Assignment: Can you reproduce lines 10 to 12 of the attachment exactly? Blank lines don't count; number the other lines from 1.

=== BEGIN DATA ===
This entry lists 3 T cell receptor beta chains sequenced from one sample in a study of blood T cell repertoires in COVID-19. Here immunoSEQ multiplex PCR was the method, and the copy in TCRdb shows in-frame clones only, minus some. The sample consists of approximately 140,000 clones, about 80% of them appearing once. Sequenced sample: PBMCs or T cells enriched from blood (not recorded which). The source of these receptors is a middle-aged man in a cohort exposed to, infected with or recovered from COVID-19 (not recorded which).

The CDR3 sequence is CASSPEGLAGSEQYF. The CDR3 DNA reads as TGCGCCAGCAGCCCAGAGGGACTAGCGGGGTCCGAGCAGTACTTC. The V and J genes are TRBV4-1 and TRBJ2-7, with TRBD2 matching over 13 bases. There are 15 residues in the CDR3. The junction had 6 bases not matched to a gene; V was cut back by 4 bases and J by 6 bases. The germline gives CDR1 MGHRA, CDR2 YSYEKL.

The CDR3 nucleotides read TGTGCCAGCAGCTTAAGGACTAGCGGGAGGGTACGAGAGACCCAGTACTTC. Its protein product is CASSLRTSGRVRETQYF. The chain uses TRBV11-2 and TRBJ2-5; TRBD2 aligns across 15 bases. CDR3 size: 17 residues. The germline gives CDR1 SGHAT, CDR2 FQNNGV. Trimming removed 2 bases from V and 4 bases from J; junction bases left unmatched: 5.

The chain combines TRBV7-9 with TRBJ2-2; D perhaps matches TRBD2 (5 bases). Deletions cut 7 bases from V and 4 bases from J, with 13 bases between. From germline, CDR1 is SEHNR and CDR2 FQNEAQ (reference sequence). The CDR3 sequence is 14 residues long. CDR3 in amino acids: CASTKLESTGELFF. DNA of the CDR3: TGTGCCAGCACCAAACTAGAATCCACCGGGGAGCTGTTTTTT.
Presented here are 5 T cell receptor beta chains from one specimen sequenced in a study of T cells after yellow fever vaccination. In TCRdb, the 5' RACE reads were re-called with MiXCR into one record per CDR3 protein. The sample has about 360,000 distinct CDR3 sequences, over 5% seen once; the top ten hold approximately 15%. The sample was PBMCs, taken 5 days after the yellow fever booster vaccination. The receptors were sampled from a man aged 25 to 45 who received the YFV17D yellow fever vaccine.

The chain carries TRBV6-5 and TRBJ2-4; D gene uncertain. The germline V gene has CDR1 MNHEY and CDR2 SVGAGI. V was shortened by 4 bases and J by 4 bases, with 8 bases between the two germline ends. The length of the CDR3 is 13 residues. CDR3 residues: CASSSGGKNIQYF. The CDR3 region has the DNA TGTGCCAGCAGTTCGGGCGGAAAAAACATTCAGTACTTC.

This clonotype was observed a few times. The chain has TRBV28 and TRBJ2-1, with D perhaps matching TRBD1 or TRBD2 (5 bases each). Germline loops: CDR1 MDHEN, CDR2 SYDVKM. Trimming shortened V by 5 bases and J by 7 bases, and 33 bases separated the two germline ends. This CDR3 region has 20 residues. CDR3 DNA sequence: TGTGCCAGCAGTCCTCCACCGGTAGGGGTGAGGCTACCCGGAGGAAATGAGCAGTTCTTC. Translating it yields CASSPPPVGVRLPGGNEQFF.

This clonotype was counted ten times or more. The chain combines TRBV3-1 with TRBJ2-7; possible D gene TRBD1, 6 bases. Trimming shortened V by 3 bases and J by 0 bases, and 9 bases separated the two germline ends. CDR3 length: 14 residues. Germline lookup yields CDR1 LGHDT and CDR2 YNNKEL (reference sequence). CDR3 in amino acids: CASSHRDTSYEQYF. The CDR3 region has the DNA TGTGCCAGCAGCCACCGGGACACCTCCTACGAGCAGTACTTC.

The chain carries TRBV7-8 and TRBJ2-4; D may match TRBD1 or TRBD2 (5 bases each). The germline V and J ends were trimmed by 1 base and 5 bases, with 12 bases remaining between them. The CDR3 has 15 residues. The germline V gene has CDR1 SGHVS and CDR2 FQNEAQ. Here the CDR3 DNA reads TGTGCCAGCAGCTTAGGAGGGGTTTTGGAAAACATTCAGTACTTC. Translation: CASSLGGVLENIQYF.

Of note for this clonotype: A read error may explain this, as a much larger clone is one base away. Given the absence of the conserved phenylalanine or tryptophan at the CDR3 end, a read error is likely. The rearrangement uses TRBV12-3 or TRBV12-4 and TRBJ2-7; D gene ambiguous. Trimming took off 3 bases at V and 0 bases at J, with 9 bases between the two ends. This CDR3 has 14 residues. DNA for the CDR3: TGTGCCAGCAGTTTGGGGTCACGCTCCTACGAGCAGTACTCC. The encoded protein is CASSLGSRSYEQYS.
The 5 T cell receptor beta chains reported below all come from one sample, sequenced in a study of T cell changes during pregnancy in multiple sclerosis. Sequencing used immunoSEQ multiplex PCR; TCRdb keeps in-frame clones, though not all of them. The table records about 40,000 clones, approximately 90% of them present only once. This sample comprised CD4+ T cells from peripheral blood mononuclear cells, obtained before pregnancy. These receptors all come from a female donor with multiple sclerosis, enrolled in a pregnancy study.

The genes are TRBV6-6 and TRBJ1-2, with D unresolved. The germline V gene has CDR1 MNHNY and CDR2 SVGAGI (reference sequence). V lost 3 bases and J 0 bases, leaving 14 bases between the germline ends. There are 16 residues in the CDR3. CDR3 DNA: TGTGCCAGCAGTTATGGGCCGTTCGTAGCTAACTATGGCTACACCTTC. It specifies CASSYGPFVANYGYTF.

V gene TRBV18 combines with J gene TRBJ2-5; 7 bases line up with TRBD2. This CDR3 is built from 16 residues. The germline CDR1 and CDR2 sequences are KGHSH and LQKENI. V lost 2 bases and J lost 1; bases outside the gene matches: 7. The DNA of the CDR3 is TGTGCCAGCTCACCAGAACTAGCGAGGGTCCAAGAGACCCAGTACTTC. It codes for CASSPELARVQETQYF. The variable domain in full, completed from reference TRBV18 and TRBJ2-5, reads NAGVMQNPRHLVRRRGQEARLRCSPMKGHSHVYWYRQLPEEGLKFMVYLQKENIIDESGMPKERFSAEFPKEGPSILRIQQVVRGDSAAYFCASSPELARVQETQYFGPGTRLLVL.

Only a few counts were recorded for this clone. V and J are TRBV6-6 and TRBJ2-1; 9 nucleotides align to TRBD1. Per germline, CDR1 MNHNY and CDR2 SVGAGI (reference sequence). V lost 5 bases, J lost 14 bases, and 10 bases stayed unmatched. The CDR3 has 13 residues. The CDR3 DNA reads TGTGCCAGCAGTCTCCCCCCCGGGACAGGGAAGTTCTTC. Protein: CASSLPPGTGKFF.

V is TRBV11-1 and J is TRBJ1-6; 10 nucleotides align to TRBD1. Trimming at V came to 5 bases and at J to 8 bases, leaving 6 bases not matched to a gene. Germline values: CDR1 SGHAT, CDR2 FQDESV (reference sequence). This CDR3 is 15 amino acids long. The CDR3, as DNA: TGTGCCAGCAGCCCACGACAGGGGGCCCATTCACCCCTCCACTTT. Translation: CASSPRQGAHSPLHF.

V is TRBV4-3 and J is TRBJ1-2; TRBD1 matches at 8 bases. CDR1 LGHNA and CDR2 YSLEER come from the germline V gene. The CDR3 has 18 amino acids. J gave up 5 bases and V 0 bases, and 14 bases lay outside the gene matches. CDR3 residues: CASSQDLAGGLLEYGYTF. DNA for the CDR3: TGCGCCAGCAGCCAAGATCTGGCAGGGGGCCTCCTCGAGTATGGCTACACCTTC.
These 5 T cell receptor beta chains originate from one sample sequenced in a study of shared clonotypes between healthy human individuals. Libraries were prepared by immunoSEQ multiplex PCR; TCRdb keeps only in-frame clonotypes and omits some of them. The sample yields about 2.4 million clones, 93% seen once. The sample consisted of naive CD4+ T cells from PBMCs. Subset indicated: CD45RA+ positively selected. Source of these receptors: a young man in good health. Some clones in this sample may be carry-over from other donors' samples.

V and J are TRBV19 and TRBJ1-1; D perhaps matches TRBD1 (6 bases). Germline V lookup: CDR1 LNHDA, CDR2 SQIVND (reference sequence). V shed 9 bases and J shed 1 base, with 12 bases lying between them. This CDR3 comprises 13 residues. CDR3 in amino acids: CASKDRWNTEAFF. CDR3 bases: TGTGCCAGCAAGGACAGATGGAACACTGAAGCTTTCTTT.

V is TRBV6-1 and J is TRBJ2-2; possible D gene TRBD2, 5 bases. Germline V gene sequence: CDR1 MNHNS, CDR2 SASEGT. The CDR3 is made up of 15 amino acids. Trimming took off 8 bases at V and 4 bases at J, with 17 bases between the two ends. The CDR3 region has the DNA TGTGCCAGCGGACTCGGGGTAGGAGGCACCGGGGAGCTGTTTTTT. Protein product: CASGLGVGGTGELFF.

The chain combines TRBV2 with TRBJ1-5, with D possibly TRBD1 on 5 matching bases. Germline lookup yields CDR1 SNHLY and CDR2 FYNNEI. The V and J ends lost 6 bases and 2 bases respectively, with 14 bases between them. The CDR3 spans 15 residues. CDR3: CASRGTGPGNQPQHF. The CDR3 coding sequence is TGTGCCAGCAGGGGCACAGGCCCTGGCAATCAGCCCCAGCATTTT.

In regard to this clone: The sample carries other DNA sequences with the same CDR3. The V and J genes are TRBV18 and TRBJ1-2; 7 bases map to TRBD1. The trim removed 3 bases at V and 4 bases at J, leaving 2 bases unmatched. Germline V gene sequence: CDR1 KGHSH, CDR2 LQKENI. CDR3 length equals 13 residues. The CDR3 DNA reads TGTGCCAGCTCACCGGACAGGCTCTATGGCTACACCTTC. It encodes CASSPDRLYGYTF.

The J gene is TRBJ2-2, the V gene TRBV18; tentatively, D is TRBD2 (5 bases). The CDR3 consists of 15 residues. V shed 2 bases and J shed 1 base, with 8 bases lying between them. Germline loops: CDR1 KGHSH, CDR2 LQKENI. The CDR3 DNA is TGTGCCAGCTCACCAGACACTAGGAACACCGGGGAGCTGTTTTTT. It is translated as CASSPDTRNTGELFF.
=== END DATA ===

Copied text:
Of note for this clonotype: A read error may explain this, as a much larger clone is one base away. Given the absence of the conserved phenylalanine or tryptophan at the CDR3 end, a read error is likely. The rearrangement uses TRBV12-3 or TRBV12-4 and TRBJ2-7; D gene ambiguous. Trimming took off 3 bases at V and 0 bases at J, with 9 bases between the two ends. This CDR3 has 14 residues. DNA for the CDR3: TGTGCCAGCAGTTTGGGGTCACGCTCCTACGAGCAGTACTCC. The encoded protein is CASSLGSRSYEQYS.
The 5 T cell receptor beta chains reported below all come from one sample, sequenced in a study of T cell changes during pregnancy in multiple sclerosis. Sequencing used immunoSEQ multiplex PCR; TCRdb keeps in-frame clones, though not all of them. The table records about 40,000 clones, approximately 90% of them present only once. This sample comprised CD4+ T cells from peripheral blood mononuclear cells, obtained before pregnancy. These receptors all come from a female donor with multiple sclerosis, enrolled in a pregnancy study.

The genes are TRBV6-6 and TRBJ1-2, with D unresolved. The germline V gene has CDR1 MNHNY and CDR2 SVGAGI (reference sequence). V lost 3 bases and J 0 bases, leaving 14 bases between the germline ends. There are 16 residues in the CDR3. CDR3 DNA: TGTGCCAGCAGTTATGGGCCGTTCGTAGCTAACTATGGCTACACCTTC. It specifies CASSYGPFVANYGYTF.